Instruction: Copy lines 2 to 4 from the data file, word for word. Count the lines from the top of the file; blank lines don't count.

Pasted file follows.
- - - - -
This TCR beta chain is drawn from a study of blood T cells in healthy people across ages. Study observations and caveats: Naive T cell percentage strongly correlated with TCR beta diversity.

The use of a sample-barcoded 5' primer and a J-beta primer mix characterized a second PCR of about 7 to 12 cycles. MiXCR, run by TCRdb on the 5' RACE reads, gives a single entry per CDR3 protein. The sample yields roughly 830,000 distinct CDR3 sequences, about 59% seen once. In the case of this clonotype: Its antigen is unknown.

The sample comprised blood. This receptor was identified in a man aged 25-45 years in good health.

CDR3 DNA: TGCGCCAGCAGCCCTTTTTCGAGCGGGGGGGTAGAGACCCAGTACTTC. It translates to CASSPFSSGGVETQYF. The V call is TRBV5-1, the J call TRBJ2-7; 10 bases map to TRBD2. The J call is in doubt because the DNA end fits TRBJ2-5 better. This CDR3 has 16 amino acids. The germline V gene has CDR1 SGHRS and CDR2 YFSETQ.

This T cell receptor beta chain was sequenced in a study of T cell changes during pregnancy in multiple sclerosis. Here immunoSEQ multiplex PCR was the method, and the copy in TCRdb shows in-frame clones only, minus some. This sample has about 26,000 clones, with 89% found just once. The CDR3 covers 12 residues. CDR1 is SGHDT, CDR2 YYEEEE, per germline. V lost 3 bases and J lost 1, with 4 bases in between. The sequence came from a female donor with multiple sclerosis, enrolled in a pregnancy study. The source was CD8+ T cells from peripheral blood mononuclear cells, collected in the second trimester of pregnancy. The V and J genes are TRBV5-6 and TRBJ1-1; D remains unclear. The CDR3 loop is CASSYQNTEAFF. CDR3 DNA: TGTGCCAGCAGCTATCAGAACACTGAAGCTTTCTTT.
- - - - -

The use of a sample-barcoded 5' primer and a J-beta primer mix characterized a second PCR of about 7 to 12 cycles. MiXCR, run by TCRdb on the 5' RACE reads, gives a single entry per CDR3 protein. The sample yields roughly 830,000 distinct CDR3 sequences, about 59% seen once. In the case of this clonotype: Its antigen is unknown.

The sample comprised blood. This receptor was identified in a man aged 25-45 years in good health.

CDR3 DNA: TGCGCCAGCAGCCCTTTTTCGAGCGGGGGGGTAGAGACCCAGTACTTC. It translates to CASSPFSSGGVETQYF. The V call is TRBV5-1, the J call TRBJ2-7; 10 bases map to TRBD2. The J call is in doubt because the DNA end fits TRBJ2-5 better. This CDR3 has 16 amino acids. The germline V gene has CDR1 SGHRS and CDR2 YFSETQ.